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  4. COPYING IN QUANTITY

    If you publish printed copies (or copies in media that commonly have printed covers) of the Document, numbering more than 100, and the Document's license notice requires Cover Texts, you must enclose the copies in covers that carry, clearly and legibly, all these Cover Texts: Front-Cover Texts on the front cover, and Back-Cover Texts on the back cover. Both covers must also clearly and legibly identify you as the publisher of these copies. The front cover must present the full title with all words of the title equally prominent and visible. You may add other material on the covers in addition. Copying with changes limited to the covers, as long as they preserve the title of the Document and satisfy these conditions, can be treated as verbatim copying in other respects.

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    1. Use in the Title Page (and on the covers, if any) a title distinct from that of the Document, and from those of previous versions (which should, if there were any, be listed in the History section of the Document). You may use the same title as a previous version if the original publisher of that version gives permission.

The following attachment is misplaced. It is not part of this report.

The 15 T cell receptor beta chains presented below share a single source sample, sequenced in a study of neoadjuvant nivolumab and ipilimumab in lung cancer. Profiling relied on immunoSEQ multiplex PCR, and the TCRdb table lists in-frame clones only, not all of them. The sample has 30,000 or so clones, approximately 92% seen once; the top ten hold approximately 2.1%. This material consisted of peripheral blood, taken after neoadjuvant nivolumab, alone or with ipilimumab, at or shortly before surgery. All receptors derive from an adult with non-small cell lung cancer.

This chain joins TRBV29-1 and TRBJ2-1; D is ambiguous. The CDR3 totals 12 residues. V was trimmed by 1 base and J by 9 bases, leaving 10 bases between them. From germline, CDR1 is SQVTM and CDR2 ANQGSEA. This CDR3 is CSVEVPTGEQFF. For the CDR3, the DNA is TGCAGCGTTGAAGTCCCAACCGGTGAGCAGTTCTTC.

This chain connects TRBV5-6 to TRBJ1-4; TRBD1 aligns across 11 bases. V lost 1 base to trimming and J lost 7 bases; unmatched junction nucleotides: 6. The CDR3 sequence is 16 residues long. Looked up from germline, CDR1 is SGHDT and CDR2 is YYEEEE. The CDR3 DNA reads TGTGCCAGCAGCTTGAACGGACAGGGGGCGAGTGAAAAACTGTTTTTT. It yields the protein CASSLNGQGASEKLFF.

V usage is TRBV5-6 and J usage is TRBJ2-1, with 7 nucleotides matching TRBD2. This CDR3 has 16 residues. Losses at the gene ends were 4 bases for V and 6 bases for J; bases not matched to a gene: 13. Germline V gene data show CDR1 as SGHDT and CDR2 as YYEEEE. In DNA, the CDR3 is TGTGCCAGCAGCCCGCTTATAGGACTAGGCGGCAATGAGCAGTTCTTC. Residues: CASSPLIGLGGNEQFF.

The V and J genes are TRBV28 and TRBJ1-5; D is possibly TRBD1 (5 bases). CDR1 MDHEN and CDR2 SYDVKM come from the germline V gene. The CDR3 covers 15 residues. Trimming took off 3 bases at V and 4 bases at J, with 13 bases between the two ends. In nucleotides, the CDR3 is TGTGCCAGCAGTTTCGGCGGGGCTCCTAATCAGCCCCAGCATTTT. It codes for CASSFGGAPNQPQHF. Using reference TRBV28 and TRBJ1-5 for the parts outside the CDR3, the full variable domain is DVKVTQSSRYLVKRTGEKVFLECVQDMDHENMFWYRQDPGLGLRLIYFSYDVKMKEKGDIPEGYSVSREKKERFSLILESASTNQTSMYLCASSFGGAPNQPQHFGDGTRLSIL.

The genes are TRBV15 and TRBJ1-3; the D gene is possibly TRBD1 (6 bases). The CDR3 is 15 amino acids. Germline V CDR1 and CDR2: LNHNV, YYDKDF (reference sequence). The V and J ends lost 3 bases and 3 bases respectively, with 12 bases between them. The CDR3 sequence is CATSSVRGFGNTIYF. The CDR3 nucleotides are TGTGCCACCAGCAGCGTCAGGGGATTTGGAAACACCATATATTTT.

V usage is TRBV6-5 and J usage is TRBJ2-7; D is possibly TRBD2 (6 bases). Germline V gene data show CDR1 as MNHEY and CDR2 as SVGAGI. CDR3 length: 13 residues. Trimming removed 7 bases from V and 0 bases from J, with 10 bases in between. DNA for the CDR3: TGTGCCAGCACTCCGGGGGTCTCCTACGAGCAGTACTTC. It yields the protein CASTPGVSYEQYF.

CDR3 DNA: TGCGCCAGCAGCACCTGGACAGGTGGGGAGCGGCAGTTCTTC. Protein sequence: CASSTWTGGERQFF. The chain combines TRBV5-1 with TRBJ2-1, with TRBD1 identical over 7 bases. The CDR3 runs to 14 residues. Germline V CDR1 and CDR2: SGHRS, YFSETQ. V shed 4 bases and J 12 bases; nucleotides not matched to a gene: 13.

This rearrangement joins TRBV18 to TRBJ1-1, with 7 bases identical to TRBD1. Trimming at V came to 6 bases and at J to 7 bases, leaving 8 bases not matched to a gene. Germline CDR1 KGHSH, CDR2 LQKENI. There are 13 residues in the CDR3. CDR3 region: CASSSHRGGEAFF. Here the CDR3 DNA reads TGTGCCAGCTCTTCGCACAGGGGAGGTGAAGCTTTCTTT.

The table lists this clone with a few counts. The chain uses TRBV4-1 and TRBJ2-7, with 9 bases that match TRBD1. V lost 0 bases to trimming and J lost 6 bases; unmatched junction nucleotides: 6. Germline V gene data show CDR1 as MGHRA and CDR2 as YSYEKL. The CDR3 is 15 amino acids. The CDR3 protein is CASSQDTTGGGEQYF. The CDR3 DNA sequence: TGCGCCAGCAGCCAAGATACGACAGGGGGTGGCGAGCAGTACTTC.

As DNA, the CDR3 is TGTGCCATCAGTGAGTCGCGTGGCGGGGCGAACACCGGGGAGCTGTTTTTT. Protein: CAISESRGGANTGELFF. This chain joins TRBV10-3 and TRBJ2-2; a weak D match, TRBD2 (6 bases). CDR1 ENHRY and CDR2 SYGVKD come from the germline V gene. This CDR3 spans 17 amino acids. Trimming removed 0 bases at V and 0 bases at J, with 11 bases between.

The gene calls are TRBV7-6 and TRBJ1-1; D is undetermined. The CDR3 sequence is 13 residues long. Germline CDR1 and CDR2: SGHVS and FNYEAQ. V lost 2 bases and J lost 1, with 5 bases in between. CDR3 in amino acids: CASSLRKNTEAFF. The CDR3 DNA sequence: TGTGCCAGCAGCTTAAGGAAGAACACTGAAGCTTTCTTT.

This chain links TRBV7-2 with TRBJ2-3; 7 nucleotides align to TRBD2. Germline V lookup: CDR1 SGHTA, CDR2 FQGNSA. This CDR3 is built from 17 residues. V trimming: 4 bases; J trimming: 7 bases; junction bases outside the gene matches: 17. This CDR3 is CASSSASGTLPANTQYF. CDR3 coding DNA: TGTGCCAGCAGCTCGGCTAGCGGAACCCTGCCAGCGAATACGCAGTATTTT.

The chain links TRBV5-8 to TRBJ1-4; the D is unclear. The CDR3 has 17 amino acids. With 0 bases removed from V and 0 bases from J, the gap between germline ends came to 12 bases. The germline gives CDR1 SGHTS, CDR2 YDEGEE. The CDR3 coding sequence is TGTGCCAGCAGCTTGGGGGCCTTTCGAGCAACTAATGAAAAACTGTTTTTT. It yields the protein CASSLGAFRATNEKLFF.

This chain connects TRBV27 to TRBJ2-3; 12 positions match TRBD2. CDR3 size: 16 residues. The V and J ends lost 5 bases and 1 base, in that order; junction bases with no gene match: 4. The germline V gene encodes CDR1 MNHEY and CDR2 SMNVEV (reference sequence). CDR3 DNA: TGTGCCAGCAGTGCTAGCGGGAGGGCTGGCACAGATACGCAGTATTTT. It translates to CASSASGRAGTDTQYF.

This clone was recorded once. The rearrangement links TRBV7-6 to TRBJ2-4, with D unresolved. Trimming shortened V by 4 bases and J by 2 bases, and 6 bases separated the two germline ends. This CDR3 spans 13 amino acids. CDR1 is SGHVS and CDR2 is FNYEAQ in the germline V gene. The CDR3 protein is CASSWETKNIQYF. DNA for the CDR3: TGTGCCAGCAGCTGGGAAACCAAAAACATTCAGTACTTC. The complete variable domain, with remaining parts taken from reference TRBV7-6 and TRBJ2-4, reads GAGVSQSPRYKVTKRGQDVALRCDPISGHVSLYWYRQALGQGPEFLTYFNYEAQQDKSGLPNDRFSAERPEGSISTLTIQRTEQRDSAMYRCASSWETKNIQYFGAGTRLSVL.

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    8. Include an unaltered copy of this License.
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G.1.1 ADDENDUM: How to use this License for your documents

To use this License in a document you have written, include a copy of the License in the document and put the following copyright and license notices just after the title page:

       Copyright (C)  year  your name.
       Permission is granted to copy, distribute and/or modify this document
       under the terms of the GNU Free Documentation License, Version 1.2
       or any later version published by the Free Software Foundation;
       with no Invariant Sections, no Front-Cover Texts, and no Back-Cover
       Texts.  A copy of the license is included in the section entitled ``GNU
       Free Documentation License''.

If you have Invariant Sections, Front-Cover Texts and Back-Cover Texts, replace the “with...Texts.” line with this:

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If you have Invariant Sections without Cover Texts, or some other combination of the three, merge those two alternatives to suit the situation.

If your document contains nontrivial examples of program code, we recommend releasing these examples in parallel under your choice of free software license, such as the GNU General Public License, to permit their use in free software.


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Index